The Last Time I Ever Saw Mom


OLYMPUS DIGITAL CAMERAWhen Mom was a little girl growing up in Moonshine Prairie, her folks would stop the buggy on the way home from church to let her pick sweet williams. And from the time I heard her tell the story when I was a kid, I made sure that she had a nice big bouquet of the phlox she called sweet williams, every single Mother’s Day.

When the day came that Carol and I had to go west to spend our5970678010_27968bcfe6_m time teaching on the reservations, I was no longer able to give Mom her flowers. We climbed Peacock Peak one Mother’s Day, and near the top in a grove of Piñon Pine, we found some kind of white phlox growing which was much smaller than sweet williams. I wanted to pick them and somehow send them to Mom, but there was no way we would ever have been able to climb back down the mountain with them.

One summer when we were back home, Mom’s hip broke and she fell. After a spell in the hospital, we took her out to my sister Joan’s in North Carolina and got teaching jobs. The teaching jobs didn’t work very well. My school decided to teach all year, which would have crippled our writing, and Carol had a childish buffoon for a principal who was determined to nursing home falls-thumb-300x199-40655make life hell for anyone with the nerve to come from Arizona. We made it until December and then found jobs on the Navajo res in New Mexico.

We had just announced our decision to move back west, and were going to leave in the morning. Joan and I were sitting at the kitchen table, playing our fiddles. Mom announced that it was her bedtime and began shuffling out with her walker. Just after she had navigated between Joan and the refrigerator, she paused and turned to me. “Well, I guess this the last I’ll ever see you,” she said serenely.DSC_0348

“Mom!” I said. “Don’t be ridiculous. We’ll be back this next summer.”

We had just gotten moved when Joan rang us with the news that Mom was gone. The thing that came to mind when I hung up the phone was remembering Mom taking the time out of her hectic spring day to walk a mile down into the woods with me to see an ovenbird’s nest. This May will be the first chance I’ve had in all these years to go to the woods for sweet williams. I reckon I’ll leave a handful on her grave.SweetWilliam1024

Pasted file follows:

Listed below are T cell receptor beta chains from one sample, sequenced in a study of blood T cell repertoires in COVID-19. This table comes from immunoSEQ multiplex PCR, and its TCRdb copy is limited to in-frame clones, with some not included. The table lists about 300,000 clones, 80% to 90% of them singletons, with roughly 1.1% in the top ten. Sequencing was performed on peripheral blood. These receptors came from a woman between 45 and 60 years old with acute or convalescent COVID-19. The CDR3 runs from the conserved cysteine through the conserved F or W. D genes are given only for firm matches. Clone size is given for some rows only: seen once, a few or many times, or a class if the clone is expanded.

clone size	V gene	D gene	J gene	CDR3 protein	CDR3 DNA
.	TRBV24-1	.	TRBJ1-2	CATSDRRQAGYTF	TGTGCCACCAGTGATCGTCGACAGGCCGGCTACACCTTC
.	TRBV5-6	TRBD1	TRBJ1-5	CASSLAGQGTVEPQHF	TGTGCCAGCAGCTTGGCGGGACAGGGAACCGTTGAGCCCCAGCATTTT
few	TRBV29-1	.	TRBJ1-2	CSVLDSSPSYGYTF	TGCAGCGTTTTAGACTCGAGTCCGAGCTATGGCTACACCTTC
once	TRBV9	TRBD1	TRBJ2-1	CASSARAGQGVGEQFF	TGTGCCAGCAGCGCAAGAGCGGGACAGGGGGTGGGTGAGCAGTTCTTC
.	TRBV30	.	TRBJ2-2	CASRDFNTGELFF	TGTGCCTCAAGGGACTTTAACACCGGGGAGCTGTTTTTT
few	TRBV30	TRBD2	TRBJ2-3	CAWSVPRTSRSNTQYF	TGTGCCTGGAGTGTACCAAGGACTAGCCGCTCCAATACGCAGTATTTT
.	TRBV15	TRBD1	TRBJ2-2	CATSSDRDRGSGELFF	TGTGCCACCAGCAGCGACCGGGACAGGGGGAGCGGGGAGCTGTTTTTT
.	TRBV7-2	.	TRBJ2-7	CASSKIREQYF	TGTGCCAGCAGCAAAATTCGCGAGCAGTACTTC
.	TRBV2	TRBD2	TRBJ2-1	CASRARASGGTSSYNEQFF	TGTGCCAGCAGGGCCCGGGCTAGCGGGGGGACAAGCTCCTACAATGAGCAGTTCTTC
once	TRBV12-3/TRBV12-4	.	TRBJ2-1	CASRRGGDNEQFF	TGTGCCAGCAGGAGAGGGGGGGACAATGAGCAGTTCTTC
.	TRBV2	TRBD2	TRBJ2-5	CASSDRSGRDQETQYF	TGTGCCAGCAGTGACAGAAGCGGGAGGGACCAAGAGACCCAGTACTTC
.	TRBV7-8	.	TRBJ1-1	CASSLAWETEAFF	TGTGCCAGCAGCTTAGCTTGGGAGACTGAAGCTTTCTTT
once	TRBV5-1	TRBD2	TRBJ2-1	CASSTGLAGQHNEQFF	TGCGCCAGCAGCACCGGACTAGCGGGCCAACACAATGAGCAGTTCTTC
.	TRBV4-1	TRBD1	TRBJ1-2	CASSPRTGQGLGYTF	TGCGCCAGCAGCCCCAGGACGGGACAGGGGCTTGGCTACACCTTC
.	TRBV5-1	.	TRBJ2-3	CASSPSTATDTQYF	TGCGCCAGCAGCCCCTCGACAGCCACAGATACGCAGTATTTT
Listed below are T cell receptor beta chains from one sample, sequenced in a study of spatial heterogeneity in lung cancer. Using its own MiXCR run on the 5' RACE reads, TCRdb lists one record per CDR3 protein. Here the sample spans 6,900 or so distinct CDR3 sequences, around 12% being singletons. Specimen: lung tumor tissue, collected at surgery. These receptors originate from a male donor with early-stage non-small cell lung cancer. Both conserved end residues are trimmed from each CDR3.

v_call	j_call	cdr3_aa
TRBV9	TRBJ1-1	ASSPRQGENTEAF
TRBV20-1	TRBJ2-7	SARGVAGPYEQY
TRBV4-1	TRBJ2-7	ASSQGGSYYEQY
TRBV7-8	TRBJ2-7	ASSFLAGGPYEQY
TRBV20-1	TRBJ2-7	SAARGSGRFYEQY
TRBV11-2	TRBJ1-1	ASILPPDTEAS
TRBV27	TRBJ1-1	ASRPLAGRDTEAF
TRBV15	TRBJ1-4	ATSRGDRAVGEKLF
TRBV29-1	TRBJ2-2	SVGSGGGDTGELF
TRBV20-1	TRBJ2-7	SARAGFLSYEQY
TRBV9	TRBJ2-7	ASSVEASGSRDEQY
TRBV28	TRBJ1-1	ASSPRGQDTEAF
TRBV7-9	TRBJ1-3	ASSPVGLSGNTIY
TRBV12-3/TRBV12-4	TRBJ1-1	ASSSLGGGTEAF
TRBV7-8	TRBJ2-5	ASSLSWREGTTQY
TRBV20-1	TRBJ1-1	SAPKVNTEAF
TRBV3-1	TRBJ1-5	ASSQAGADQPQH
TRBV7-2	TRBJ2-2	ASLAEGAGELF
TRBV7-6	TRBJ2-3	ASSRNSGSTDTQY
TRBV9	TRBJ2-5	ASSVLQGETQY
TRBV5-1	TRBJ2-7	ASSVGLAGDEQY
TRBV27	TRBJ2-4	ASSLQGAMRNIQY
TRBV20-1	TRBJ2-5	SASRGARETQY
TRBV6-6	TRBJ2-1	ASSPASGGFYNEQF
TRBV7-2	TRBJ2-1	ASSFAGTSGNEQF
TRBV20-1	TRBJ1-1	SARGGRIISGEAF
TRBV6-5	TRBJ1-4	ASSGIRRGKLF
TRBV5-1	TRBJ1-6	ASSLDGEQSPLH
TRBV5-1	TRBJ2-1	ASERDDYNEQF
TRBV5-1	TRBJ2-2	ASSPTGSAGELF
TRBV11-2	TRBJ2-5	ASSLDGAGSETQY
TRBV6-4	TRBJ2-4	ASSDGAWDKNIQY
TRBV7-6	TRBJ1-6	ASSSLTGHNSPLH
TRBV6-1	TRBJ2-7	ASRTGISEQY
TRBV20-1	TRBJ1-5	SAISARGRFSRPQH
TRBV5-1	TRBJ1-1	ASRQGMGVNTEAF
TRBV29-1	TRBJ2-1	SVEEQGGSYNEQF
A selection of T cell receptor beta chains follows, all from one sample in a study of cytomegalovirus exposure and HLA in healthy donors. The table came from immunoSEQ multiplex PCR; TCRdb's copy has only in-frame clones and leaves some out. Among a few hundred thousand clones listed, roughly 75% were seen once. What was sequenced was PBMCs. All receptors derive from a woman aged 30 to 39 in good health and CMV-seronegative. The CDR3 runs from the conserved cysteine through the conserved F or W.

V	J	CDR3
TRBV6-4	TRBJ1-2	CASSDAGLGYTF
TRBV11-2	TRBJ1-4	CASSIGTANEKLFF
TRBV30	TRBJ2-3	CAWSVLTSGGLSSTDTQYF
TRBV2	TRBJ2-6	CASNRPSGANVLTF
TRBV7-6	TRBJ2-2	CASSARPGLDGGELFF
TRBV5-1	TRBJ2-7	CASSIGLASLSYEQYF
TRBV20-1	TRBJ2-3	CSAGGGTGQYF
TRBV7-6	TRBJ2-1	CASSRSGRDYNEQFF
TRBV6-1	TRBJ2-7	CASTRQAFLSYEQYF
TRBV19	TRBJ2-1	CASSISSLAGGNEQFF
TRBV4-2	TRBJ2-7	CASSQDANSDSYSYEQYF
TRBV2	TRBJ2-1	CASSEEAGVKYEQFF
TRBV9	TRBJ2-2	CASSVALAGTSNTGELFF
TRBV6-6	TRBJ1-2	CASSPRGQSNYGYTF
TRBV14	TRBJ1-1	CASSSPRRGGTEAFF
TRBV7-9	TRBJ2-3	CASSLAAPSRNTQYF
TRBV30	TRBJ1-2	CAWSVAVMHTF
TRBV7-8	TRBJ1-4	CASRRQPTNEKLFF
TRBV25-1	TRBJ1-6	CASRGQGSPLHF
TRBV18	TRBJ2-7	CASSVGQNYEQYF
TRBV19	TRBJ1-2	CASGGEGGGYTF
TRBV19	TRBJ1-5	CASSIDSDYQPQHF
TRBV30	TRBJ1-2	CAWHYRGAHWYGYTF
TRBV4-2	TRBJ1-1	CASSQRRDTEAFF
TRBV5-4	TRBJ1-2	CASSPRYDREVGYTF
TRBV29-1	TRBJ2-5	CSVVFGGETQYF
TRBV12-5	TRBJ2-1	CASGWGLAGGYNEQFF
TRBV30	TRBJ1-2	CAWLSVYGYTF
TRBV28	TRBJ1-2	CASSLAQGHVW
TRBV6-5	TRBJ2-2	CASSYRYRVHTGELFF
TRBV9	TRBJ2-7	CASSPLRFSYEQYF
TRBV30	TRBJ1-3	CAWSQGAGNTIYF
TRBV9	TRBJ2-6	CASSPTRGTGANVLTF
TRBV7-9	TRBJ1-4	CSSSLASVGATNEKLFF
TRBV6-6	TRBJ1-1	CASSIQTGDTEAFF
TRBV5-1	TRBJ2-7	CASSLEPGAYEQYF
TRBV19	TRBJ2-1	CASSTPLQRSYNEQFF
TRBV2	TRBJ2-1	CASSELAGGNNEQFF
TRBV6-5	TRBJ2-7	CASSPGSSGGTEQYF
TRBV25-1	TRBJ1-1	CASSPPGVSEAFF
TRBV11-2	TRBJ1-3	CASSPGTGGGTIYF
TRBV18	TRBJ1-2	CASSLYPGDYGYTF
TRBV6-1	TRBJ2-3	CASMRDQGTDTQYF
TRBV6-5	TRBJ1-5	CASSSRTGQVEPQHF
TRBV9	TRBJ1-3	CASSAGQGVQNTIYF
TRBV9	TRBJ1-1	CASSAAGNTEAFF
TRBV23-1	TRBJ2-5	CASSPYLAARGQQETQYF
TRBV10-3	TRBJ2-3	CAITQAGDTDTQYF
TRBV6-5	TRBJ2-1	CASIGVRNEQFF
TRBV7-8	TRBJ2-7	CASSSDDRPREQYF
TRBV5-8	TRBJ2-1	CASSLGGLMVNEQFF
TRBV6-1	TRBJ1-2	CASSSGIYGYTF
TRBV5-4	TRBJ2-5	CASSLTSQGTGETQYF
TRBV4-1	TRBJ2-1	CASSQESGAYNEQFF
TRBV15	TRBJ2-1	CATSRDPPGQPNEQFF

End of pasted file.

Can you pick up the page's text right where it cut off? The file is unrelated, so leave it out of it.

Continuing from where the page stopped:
Tom Phipps


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4 thoughts on “The Last Time I Ever Saw Mom”

  1. Truly inspiring, Tom, your mother would have loved it. The photo with her kids was a nice touch. The story brought tears to my eyes. Thank you for sharing it.

    1. Thank you. I appreciate that. Of course this is all ‘way bigger than I am.

      The Navajo had a story, which like all their stories was bafflingly brief to Whites:

      Why are you crying?

      I have no mother.

      And then there was another science teacher besides me at Ch’ooshgai, a Navajo, a Mr. Cheeko. He lived in a hogan and bathed in a tub. When he found out that I’d lost my mom he told me that he’d lost his mother ten years earlier when she had been rear-ended on HWY 666. He said, “Lose your mother? You never get over it.”

      No, you don’t.


      1. One never gets over the loss of a mother. I lost my mother thirty-five years ago and it still hurts. On Mother’s Day I’ll take her picture from the wall and set it on the table so she can join us for dinner. It has become a tradition. While we have dinner, I share secrets and favorite stories about her.

        In my book, I created a language where mother and world have the same meaning, and it is true that for the first nine months of our life, our mother is our world.

        When I look at my mother’s picture tonight I think of a verse by Emily Bronte:

        “But that lock of silky hair,
        Still beneath the picture twined,
        Tells what once those features were,
        Paints their image on the mind.”

        1. Susan,

          Thank you for sharing your story about your mother and the lovely poem, too. I am glad there is a day once a year when everyone can thank and appreciate their mothers. One can only hope the other 364 days do not pass without the same respect and caring being given to the mothers of the world. Happy Mother’s Day to you and all mothers everywhere!


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